Huge growth forecast in China-Taiwan traffic

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Association of Asia Pacific Airlines (AAPA) director general Andrew Herdman expects huge growth in travel between China and Taiwan in the coming years following recent agreements to open up the market.

Herdman said on the sidelines of the AAPA's annual gathering of member airline CEOs in Taipei that "the market could double or triple in size".

Regular non-stop flights between the two sides were banned until July, when a groundbreaking deal took effect that allowed for passenger services by six airlines from China and five from Taiwan.

China considers Taiwan a renegade province and regular flights had been banned since 1949 when the two sides split following a civil war. As a result passengers were forced to travel through a transit point, normally Hong Kong or Macau.

The market for travel between the two sides is currently relatively small, in part because of visa and other restrictions, and demand remains predominately business-focused.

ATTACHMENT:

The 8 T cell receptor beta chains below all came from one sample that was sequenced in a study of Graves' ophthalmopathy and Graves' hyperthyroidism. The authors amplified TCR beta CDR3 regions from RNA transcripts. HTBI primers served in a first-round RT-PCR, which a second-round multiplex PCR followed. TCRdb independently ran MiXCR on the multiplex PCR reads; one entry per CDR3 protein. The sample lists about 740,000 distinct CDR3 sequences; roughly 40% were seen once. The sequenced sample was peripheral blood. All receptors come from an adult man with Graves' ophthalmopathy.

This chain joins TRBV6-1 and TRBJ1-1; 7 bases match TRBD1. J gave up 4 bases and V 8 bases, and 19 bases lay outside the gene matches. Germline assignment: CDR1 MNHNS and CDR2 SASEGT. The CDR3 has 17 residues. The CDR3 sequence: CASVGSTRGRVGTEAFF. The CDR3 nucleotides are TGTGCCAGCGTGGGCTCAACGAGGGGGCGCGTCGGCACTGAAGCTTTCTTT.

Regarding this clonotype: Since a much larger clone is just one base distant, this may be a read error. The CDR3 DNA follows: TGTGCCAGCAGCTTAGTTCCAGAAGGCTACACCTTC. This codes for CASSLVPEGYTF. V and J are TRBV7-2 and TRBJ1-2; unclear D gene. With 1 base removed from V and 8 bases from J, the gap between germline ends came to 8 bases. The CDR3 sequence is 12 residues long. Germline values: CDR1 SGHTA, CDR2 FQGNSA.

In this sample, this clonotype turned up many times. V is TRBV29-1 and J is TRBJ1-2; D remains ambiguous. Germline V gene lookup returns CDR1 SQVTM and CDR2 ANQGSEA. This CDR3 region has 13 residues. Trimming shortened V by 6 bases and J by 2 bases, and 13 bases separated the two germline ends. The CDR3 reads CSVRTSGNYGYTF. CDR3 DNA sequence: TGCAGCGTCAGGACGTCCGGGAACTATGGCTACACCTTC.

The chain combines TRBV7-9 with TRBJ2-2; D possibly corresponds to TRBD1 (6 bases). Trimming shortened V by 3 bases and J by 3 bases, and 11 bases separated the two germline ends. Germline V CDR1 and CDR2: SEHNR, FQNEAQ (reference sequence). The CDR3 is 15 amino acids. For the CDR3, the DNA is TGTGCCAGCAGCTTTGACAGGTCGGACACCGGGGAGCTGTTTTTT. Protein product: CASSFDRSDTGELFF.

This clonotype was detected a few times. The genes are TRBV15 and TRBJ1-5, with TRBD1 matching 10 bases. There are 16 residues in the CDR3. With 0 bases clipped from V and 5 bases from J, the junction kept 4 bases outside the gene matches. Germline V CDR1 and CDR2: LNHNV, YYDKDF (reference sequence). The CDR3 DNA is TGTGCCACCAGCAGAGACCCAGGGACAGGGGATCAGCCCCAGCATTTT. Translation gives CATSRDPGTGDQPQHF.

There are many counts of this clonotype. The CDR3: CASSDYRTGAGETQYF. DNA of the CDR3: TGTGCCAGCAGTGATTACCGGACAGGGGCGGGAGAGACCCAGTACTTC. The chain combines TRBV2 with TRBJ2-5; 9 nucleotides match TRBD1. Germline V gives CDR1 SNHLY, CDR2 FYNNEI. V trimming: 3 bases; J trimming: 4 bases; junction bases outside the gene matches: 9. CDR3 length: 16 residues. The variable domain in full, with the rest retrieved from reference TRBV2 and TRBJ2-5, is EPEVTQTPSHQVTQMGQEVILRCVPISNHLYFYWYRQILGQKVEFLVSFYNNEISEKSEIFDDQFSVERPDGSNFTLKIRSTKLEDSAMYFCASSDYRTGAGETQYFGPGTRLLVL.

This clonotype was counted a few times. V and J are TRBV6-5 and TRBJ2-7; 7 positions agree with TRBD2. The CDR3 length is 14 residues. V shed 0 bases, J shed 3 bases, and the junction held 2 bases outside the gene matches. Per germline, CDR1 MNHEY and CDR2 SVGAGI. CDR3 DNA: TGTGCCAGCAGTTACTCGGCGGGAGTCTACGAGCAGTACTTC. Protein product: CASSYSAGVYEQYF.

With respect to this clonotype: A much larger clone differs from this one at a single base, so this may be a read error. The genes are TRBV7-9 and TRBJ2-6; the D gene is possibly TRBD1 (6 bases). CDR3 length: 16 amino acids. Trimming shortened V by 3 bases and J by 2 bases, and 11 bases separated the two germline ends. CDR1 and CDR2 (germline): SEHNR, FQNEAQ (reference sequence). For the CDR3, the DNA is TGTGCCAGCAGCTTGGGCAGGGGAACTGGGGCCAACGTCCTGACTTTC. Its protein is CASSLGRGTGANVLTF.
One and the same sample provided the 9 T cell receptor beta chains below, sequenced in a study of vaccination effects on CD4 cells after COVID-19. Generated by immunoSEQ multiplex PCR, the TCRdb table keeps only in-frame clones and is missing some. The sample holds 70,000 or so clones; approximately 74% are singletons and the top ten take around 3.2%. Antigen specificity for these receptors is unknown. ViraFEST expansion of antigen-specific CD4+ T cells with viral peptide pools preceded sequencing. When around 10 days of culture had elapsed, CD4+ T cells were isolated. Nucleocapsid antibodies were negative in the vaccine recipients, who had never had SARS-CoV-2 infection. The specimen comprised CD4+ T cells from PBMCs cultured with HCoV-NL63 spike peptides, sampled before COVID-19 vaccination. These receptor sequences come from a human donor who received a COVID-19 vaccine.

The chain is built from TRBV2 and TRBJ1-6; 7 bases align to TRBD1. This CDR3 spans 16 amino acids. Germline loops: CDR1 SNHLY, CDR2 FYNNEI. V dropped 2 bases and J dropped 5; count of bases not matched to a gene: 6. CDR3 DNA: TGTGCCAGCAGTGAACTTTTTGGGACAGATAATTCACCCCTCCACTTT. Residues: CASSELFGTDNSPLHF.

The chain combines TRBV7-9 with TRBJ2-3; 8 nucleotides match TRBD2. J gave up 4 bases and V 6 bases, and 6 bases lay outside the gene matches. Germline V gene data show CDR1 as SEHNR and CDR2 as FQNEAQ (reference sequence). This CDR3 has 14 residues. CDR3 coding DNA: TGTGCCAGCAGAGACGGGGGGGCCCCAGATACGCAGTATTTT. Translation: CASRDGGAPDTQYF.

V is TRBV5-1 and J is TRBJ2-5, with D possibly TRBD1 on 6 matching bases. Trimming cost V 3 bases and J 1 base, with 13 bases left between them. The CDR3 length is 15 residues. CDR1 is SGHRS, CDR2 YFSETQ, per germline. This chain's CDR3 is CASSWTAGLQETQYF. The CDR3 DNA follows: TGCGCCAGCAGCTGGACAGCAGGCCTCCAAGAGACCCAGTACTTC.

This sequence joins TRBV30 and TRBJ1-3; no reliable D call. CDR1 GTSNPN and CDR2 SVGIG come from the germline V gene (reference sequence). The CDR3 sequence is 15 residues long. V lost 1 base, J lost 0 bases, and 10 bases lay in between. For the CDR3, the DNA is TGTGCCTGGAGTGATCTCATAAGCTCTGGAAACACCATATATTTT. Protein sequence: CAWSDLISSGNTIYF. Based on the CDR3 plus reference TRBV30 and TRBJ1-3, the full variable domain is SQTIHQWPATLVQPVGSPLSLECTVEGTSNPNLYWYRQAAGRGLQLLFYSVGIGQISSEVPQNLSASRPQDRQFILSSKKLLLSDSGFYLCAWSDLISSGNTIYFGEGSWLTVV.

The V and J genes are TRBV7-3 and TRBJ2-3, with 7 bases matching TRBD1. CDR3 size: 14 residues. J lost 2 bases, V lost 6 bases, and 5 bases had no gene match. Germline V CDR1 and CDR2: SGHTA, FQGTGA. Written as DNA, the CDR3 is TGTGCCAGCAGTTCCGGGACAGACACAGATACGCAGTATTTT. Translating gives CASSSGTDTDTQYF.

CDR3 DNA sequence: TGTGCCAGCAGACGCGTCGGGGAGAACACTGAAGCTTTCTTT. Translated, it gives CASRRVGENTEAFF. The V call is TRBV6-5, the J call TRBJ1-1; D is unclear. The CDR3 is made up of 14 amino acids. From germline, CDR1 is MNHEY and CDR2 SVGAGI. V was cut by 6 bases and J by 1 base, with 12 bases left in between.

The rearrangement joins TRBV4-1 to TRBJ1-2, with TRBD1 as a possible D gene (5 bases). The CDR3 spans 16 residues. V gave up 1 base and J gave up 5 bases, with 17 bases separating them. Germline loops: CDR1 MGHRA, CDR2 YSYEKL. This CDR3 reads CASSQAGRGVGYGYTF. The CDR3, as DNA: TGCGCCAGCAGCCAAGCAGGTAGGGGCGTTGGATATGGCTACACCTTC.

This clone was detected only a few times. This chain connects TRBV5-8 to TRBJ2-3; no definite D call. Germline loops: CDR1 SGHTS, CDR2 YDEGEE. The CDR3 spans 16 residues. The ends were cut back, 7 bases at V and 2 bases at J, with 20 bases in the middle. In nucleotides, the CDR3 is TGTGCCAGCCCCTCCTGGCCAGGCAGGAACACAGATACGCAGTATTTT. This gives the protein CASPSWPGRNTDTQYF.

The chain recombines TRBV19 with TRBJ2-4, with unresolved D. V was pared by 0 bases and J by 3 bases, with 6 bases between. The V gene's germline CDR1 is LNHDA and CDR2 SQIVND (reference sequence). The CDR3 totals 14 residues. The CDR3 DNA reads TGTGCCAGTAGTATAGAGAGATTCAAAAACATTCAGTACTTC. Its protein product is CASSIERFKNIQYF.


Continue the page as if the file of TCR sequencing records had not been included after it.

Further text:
But Herdman expects it to grow strongly in future in large part on the back of new tourist demand.

"The market potential across the Taiwan Straits is much bigger than the current market size suggests," he says.

"The potential is orders of magnitude bigger than it is now."

The AAPA does not currently have members from China but it has two from Taiwan, EVA Air and China Airlines, which are now serving China. Herdman says the AAPA remains interested in recruiting members from China.

The number of passenger flights between China and Taiwan is currently restricted to 18 weekly from each side and flights are only allowed between Fridays and Mondays. An expanded agreement that was reached recently will allow 54 passenger flights by airlines from each side, any day of the week, from next month.

Cargo flights will also be allowed from next month, capped initially at 30 per week from each side.